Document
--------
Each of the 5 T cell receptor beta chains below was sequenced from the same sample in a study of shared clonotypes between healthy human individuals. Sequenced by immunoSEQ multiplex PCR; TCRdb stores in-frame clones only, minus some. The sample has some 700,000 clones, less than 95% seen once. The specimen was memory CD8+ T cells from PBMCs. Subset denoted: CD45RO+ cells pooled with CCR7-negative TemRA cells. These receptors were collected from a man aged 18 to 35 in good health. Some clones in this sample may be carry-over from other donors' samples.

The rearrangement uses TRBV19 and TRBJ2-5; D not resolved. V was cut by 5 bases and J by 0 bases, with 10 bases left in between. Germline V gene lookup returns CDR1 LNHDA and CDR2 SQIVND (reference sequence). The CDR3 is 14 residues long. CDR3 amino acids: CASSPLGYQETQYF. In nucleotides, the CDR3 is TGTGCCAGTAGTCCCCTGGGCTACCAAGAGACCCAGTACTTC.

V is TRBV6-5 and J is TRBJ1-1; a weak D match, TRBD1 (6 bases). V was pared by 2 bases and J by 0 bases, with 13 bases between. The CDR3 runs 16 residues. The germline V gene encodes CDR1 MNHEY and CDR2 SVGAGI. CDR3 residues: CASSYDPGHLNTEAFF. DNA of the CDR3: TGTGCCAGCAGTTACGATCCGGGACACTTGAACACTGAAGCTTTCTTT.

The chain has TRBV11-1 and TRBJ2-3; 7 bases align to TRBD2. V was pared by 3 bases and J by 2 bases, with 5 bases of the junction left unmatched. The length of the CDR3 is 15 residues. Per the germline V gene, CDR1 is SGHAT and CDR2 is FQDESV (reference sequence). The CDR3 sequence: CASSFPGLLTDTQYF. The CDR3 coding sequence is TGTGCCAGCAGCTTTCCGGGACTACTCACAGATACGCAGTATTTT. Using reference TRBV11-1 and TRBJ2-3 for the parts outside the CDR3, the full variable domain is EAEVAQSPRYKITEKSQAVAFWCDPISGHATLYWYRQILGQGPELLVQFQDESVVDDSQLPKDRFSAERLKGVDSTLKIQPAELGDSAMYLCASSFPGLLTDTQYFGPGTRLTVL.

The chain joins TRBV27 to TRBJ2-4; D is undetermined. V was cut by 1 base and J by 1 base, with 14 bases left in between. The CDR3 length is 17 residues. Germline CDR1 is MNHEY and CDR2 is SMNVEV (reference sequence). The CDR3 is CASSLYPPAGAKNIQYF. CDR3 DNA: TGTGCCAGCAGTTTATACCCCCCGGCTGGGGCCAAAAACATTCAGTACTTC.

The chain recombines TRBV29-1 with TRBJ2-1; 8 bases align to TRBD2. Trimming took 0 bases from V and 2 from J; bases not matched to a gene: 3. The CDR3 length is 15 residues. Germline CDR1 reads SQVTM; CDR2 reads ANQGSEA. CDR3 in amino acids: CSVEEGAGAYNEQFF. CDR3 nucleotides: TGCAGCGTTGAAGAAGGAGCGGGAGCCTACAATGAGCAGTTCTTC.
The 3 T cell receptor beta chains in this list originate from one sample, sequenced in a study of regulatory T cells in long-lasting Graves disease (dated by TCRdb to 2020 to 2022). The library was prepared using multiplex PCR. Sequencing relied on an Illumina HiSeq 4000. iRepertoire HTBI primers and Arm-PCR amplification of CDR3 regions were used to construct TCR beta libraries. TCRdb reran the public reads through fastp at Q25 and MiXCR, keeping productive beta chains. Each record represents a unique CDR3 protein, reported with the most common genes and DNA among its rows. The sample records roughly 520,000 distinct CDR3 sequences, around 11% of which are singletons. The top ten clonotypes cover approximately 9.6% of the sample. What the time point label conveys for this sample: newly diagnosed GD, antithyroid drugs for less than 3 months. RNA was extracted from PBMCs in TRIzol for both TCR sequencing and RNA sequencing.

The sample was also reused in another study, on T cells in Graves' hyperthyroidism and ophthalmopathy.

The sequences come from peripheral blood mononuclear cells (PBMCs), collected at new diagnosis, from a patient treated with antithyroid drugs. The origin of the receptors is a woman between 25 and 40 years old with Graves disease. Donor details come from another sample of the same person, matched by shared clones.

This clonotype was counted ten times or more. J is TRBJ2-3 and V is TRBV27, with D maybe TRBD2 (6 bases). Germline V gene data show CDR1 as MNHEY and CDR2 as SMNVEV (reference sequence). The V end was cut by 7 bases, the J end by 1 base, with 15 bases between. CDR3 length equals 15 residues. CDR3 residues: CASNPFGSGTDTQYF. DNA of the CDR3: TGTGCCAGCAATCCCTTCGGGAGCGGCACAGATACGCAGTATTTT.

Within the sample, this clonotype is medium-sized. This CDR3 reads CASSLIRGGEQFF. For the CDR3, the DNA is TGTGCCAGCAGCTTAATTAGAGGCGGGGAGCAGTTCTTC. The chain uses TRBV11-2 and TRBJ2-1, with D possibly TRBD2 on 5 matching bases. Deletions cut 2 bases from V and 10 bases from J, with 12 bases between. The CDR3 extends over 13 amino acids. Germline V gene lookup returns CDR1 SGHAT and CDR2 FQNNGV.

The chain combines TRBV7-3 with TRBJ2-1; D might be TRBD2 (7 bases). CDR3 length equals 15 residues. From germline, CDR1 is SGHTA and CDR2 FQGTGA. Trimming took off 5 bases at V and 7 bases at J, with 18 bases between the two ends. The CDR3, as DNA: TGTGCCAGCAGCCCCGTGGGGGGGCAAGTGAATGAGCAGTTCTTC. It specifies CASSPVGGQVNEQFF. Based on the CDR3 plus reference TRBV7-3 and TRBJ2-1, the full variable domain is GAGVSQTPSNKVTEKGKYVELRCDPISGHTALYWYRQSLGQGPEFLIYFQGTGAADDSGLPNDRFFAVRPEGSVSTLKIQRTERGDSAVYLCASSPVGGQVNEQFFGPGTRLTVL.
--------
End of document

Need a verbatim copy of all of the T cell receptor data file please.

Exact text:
Each of the 5 T cell receptor beta chains below was sequenced from the same sample in a study of shared clonotypes between healthy human individuals. Sequenced by immunoSEQ multiplex PCR; TCRdb stores in-frame clones only, minus some. The sample has some 700,000 clones, less than 95% seen once. The specimen was memory CD8+ T cells from PBMCs. Subset denoted: CD45RO+ cells pooled with CCR7-negative TemRA cells. These receptors were collected from a man aged 18 to 35 in good health. Some clones in this sample may be carry-over from other donors' samples.

The rearrangement uses TRBV19 and TRBJ2-5; D not resolved. V was cut by 5 bases and J by 0 bases, with 10 bases left in between. Germline V gene lookup returns CDR1 LNHDA and CDR2 SQIVND (reference sequence). The CDR3 is 14 residues long. CDR3 amino acids: CASSPLGYQETQYF. In nucleotides, the CDR3 is TGTGCCAGTAGTCCCCTGGGCTACCAAGAGACCCAGTACTTC.

V is TRBV6-5 and J is TRBJ1-1; a weak D match, TRBD1 (6 bases). V was pared by 2 bases and J by 0 bases, with 13 bases between. The CDR3 runs 16 residues. The germline V gene encodes CDR1 MNHEY and CDR2 SVGAGI. CDR3 residues: CASSYDPGHLNTEAFF. DNA of the CDR3: TGTGCCAGCAGTTACGATCCGGGACACTTGAACACTGAAGCTTTCTTT.

The chain has TRBV11-1 and TRBJ2-3; 7 bases align to TRBD2. V was pared by 3 bases and J by 2 bases, with 5 bases of the junction left unmatched. The length of the CDR3 is 15 residues. Per the germline V gene, CDR1 is SGHAT and CDR2 is FQDESV (reference sequence). The CDR3 sequence: CASSFPGLLTDTQYF. The CDR3 coding sequence is TGTGCCAGCAGCTTTCCGGGACTACTCACAGATACGCAGTATTTT. Using reference TRBV11-1 and TRBJ2-3 for the parts outside the CDR3, the full variable domain is EAEVAQSPRYKITEKSQAVAFWCDPISGHATLYWYRQILGQGPELLVQFQDESVVDDSQLPKDRFSAERLKGVDSTLKIQPAELGDSAMYLCASSFPGLLTDTQYFGPGTRLTVL.

The chain joins TRBV27 to TRBJ2-4; D is undetermined. V was cut by 1 base and J by 1 base, with 14 bases left in between. The CDR3 length is 17 residues. Germline CDR1 is MNHEY and CDR2 is SMNVEV (reference sequence). The CDR3 is CASSLYPPAGAKNIQYF. CDR3 DNA: TGTGCCAGCAGTTTATACCCCCCGGCTGGGGCCAAAAACATTCAGTACTTC.

The chain recombines TRBV29-1 with TRBJ2-1; 8 bases align to TRBD2. Trimming took 0 bases from V and 2 from J; bases not matched to a gene: 3. The CDR3 length is 15 residues. Germline CDR1 reads SQVTM; CDR2 reads ANQGSEA. CDR3 in amino acids: CSVEEGAGAYNEQFF. CDR3 nucleotides: TGCAGCGTTGAAGAAGGAGCGGGAGCCTACAATGAGCAGTTCTTC.
The 3 T cell receptor beta chains in this list originate from one sample, sequenced in a study of regulatory T cells in long-lasting Graves disease (dated by TCRdb to 2020 to 2022). The library was prepared using multiplex PCR. Sequencing relied on an Illumina HiSeq 4000. iRepertoire HTBI primers and Arm-PCR amplification of CDR3 regions were used to construct TCR beta libraries. TCRdb reran the public reads through fastp at Q25 and MiXCR, keeping productive beta chains. Each record represents a unique CDR3 protein, reported with the most common genes and DNA among its rows. The sample records roughly 520,000 distinct CDR3 sequences, around 11% of which are singletons. The top ten clonotypes cover approximately 9.6% of the sample. What the time point label conveys for this sample: newly diagnosed GD, antithyroid drugs for less than 3 months. RNA was extracted from PBMCs in TRIzol for both TCR sequencing and RNA sequencing.

The sample was also reused in another study, on T cells in Graves' hyperthyroidism and ophthalmopathy.

The sequences come from peripheral blood mononuclear cells (PBMCs), collected at new diagnosis, from a patient treated with antithyroid drugs. The origin of the receptors is a woman between 25 and 40 years old with Graves disease. Donor details come from another sample of the same person, matched by shared clones.

This clonotype was counted ten times or more. J is TRBJ2-3 and V is TRBV27, with D maybe TRBD2 (6 bases). Germline V gene data show CDR1 as MNHEY and CDR2 as SMNVEV (reference sequence). The V end was cut by 7 bases, the J end by 1 base, with 15 bases between. CDR3 length equals 15 residues. CDR3 residues: CASNPFGSGTDTQYF. DNA of the CDR3: TGTGCCAGCAATCCCTTCGGGAGCGGCACAGATACGCAGTATTTT.

Within the sample, this clonotype is medium-sized. This CDR3 reads CASSLIRGGEQFF. For the CDR3, the DNA is TGTGCCAGCAGCTTAATTAGAGGCGGGGAGCAGTTCTTC. The chain uses TRBV11-2 and TRBJ2-1, with D possibly TRBD2 on 5 matching bases. Deletions cut 2 bases from V and 10 bases from J, with 12 bases between. The CDR3 extends over 13 amino acids. Germline V gene lookup returns CDR1 SGHAT and CDR2 FQNNGV.

The chain combines TRBV7-3 with TRBJ2-1; D might be TRBD2 (7 bases). CDR3 length equals 15 residues. From germline, CDR1 is SGHTA and CDR2 FQGTGA. Trimming took off 5 bases at V and 7 bases at J, with 18 bases between the two ends. The CDR3, as DNA: TGTGCCAGCAGCCCCGTGGGGGGGCAAGTGAATGAGCAGTTCTTC. It specifies CASSPVGGQVNEQFF. Based on the CDR3 plus reference TRBV7-3 and TRBJ2-1, the full variable domain is GAGVSQTPSNKVTEKGKYVELRCDPISGHTALYWYRQSLGQGPEFLIYFQGTGAADDSGLPNDRFFAVRPEGSVSTLKIQRTERGDSAVYLCASSPVGGQVNEQFFGPGTRLTVL.